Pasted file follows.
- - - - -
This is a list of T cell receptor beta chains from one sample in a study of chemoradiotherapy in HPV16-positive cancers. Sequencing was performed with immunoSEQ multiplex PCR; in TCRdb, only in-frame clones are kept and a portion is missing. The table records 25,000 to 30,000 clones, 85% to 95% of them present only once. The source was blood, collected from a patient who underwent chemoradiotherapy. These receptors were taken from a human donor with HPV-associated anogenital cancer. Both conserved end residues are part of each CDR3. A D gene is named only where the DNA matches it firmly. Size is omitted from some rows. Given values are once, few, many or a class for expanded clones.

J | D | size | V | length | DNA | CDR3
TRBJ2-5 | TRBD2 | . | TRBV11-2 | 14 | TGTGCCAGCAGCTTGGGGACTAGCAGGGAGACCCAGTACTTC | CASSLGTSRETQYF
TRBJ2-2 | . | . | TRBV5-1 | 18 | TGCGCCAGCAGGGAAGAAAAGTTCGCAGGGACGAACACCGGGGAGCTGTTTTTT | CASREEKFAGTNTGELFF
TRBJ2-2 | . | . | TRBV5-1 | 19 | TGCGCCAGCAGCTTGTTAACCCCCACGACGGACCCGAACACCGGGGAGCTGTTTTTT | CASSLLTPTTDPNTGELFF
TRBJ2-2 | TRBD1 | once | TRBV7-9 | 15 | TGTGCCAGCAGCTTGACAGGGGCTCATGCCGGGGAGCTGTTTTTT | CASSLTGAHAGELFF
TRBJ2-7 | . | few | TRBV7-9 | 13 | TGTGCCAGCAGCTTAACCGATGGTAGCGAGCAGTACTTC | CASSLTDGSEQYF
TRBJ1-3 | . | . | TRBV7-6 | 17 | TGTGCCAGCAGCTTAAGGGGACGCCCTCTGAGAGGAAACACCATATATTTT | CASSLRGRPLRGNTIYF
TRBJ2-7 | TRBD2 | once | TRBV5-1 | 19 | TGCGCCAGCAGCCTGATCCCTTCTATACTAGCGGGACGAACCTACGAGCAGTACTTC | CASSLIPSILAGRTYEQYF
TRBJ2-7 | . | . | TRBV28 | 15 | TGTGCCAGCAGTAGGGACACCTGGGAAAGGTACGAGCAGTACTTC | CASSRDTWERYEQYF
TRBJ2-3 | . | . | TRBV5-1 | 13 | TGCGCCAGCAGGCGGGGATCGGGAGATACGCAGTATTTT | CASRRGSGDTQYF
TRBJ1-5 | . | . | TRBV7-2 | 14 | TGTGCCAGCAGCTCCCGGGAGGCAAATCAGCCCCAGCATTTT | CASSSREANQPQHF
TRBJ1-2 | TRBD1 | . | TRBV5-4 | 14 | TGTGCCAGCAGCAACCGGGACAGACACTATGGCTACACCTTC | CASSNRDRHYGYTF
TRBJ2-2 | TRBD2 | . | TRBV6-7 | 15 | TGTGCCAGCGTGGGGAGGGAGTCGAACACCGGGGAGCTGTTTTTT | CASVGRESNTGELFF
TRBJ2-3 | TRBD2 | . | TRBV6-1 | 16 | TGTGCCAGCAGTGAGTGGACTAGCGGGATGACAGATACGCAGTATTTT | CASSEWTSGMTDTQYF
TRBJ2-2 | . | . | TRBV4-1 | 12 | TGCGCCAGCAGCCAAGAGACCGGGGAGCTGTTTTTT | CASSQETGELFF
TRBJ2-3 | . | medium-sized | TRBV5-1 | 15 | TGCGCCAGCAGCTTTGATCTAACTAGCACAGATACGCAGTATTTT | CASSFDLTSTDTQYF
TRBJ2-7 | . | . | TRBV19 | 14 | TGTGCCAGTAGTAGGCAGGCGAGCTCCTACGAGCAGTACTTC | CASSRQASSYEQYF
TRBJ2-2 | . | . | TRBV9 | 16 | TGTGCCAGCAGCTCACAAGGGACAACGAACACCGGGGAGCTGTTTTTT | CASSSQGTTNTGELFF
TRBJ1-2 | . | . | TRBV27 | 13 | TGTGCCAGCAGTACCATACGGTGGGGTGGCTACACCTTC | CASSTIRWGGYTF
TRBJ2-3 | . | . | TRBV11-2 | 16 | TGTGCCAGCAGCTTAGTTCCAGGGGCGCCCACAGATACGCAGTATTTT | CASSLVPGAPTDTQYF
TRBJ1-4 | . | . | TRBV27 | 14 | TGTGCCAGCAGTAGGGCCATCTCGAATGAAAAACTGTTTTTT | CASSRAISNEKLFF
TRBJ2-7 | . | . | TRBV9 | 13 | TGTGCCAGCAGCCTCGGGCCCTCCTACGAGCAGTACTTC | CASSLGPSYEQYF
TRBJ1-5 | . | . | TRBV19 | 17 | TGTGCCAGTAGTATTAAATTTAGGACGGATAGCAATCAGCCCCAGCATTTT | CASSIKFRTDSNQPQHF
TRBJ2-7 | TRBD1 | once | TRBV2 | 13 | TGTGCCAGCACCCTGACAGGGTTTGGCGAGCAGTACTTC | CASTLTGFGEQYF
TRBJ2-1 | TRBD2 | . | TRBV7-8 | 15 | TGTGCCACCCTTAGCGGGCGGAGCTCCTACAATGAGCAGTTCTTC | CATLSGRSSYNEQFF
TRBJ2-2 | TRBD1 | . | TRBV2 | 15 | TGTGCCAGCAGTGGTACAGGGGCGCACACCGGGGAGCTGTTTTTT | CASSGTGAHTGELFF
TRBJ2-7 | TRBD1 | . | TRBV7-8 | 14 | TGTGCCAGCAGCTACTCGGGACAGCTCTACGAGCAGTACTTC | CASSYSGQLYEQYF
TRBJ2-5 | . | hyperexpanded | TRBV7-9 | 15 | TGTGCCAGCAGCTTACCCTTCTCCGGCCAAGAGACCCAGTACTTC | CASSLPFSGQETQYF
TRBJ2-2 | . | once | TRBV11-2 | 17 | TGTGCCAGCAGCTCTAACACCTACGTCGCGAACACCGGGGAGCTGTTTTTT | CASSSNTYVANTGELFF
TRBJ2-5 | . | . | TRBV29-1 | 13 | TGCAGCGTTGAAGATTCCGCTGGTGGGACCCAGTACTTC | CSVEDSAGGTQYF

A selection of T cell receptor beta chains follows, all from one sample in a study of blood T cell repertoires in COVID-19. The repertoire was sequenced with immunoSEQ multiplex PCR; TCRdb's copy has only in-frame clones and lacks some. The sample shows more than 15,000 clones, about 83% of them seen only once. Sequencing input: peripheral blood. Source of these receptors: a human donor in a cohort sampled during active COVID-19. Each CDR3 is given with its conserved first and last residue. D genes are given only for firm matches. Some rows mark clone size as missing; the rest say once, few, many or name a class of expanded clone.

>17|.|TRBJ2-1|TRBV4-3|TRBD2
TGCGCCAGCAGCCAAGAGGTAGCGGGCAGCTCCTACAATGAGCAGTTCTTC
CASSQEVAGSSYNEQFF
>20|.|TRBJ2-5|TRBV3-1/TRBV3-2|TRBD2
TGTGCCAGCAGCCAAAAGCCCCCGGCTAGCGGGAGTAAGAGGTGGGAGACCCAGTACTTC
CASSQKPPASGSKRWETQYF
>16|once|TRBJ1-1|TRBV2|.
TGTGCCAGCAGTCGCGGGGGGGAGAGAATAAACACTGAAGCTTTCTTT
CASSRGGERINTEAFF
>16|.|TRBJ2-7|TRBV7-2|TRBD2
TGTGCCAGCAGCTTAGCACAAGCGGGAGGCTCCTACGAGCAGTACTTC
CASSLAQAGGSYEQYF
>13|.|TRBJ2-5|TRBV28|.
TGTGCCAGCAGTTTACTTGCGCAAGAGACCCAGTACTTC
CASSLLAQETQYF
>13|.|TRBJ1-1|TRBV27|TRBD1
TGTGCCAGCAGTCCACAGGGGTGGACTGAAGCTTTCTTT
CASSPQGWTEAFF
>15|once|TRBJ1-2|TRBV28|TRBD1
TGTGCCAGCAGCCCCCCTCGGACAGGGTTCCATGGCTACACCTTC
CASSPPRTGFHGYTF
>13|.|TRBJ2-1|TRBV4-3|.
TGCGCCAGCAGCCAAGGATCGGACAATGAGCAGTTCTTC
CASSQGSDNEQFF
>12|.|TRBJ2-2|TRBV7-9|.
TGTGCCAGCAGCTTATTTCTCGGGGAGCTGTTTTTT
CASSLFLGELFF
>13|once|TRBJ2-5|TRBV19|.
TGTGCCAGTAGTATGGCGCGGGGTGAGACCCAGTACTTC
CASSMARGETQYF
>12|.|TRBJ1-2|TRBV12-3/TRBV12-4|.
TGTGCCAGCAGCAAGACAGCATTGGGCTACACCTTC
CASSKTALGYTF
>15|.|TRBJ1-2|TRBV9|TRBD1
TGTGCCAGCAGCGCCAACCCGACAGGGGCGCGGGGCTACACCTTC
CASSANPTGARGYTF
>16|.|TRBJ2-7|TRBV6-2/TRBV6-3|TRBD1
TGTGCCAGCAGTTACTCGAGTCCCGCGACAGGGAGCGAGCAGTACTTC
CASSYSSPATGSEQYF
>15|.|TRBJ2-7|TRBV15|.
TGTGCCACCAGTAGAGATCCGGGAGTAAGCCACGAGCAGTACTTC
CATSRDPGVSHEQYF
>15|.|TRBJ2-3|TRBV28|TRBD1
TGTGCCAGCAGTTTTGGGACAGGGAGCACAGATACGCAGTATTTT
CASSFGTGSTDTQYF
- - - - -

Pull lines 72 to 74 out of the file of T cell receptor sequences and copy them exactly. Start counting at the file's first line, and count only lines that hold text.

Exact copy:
>15|.|TRBJ2-7|TRBV15|.
TGTGCCACCAGTAGAGATCCGGGAGTAAGCCACGAGCAGTACTTC
CATSRDPGVSHEQYF